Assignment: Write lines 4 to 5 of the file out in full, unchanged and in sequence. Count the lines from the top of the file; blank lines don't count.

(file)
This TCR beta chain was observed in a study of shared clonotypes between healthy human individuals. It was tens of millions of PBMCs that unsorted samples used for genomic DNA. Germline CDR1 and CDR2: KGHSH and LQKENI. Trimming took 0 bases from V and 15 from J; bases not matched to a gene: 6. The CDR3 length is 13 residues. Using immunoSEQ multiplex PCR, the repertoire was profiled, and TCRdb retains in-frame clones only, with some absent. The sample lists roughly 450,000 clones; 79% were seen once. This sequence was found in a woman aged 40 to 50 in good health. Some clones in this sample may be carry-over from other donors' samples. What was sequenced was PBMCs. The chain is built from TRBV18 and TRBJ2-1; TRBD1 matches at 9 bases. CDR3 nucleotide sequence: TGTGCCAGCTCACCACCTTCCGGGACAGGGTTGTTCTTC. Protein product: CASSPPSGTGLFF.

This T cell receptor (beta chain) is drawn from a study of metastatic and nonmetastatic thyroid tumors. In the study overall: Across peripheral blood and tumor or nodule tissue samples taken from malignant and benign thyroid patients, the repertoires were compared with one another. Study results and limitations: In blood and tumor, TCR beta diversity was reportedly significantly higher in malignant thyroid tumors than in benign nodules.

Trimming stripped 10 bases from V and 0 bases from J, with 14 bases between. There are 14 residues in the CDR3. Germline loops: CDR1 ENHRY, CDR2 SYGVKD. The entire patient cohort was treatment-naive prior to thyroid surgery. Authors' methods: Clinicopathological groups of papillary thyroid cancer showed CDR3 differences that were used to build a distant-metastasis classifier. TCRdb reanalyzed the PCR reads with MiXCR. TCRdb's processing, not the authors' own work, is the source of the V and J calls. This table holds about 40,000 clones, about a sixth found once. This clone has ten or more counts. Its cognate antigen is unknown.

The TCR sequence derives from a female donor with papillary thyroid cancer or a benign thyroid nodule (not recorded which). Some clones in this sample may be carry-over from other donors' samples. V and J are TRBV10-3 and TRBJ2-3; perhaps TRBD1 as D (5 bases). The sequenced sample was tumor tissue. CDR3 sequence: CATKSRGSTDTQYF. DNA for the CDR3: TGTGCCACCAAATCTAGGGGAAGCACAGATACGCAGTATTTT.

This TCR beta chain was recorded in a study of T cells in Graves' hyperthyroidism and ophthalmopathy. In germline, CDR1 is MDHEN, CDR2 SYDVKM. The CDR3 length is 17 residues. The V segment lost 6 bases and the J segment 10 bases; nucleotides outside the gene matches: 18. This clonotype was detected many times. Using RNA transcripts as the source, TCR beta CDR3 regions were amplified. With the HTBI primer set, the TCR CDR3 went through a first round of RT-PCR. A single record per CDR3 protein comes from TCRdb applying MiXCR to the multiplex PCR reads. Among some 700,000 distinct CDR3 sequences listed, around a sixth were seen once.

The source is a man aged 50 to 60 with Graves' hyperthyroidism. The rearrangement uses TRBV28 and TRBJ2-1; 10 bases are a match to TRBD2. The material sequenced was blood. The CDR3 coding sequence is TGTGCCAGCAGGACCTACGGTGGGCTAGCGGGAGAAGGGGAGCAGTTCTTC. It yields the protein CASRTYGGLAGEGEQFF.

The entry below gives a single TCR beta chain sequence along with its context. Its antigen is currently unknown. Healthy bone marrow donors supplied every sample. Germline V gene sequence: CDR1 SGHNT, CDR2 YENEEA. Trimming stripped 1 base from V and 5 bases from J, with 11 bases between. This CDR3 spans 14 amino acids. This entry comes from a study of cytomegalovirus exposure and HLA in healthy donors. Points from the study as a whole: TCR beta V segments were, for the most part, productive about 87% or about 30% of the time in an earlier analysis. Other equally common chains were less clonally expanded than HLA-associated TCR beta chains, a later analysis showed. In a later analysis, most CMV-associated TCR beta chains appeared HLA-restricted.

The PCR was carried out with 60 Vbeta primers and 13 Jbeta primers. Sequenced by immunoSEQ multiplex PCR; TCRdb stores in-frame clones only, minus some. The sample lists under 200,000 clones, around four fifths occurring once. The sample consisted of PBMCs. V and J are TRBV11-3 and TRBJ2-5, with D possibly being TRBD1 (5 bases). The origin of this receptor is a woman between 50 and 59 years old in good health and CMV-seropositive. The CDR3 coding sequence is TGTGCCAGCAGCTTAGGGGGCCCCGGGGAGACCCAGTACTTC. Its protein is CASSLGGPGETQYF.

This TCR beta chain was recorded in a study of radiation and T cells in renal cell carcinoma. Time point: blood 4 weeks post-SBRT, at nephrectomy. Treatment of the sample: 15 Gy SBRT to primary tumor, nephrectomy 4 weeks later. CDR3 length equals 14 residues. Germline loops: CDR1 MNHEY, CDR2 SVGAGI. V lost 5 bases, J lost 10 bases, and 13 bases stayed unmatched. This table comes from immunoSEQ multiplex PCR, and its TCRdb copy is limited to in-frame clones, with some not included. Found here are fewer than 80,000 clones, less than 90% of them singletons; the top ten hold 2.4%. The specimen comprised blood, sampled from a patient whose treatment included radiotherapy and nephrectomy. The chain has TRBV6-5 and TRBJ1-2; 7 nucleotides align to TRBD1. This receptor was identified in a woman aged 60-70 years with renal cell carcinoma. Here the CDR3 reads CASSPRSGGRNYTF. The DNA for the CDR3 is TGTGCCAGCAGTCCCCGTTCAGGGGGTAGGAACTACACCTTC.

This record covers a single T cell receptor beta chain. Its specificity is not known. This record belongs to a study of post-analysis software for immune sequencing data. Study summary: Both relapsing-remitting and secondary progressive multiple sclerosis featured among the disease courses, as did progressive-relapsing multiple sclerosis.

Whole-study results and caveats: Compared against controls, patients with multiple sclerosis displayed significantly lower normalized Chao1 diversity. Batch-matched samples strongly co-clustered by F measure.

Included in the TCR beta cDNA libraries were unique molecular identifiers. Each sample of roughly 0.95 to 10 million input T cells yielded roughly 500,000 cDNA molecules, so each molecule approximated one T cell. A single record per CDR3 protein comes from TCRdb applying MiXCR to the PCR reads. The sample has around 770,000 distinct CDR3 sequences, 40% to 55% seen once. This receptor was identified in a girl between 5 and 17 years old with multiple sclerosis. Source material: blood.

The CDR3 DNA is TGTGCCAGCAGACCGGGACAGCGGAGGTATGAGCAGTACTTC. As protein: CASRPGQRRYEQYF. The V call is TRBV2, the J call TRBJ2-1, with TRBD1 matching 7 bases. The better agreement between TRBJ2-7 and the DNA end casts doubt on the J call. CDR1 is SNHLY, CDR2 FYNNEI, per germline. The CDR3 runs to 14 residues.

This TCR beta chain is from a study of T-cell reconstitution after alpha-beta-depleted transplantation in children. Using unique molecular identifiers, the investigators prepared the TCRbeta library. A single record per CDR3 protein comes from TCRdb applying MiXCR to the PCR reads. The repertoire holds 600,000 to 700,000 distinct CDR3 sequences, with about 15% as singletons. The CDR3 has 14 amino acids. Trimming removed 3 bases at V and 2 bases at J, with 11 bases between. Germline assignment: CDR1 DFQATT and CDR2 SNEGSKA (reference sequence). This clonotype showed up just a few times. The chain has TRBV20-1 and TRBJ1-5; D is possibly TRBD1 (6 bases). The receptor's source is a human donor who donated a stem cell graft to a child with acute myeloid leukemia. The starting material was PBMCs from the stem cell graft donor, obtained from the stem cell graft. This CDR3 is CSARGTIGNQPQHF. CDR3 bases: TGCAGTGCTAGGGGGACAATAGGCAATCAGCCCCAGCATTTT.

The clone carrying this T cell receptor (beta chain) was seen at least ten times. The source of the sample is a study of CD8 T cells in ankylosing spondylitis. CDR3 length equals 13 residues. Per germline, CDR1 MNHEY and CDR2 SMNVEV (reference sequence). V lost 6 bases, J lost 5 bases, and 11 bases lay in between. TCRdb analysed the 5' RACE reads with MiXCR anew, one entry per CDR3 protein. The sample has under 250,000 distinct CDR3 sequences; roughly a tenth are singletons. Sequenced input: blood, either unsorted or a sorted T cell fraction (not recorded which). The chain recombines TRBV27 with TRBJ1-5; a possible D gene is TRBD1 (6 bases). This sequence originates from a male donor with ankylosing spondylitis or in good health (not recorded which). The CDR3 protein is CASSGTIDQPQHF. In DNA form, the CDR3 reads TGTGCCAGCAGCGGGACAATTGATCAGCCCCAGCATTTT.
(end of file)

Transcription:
The TCR sequence derives from a female donor with papillary thyroid cancer or a benign thyroid nodule (not recorded which). Some clones in this sample may be carry-over from other donors' samples. V and J are TRBV10-3 and TRBJ2-3; perhaps TRBD1 as D (5 bases). The sequenced sample was tumor tissue. CDR3 sequence: CATKSRGSTDTQYF. DNA for the CDR3: TGTGCCACCAAATCTAGGGGAAGCACAGATACGCAGTATTTT.

This TCR beta chain was recorded in a study of T cells in Graves' hyperthyroidism and ophthalmopathy. In germline, CDR1 is MDHEN, CDR2 SYDVKM. The CDR3 length is 17 residues. The V segment lost 6 bases and the J segment 10 bases; nucleotides outside the gene matches: 18. This clonotype was detected many times. Using RNA transcripts as the source, TCR beta CDR3 regions were amplified. With the HTBI primer set, the TCR CDR3 went through a first round of RT-PCR. A single record per CDR3 protein comes from TCRdb applying MiXCR to the multiplex PCR reads. Among some 700,000 distinct CDR3 sequences listed, around a sixth were seen once.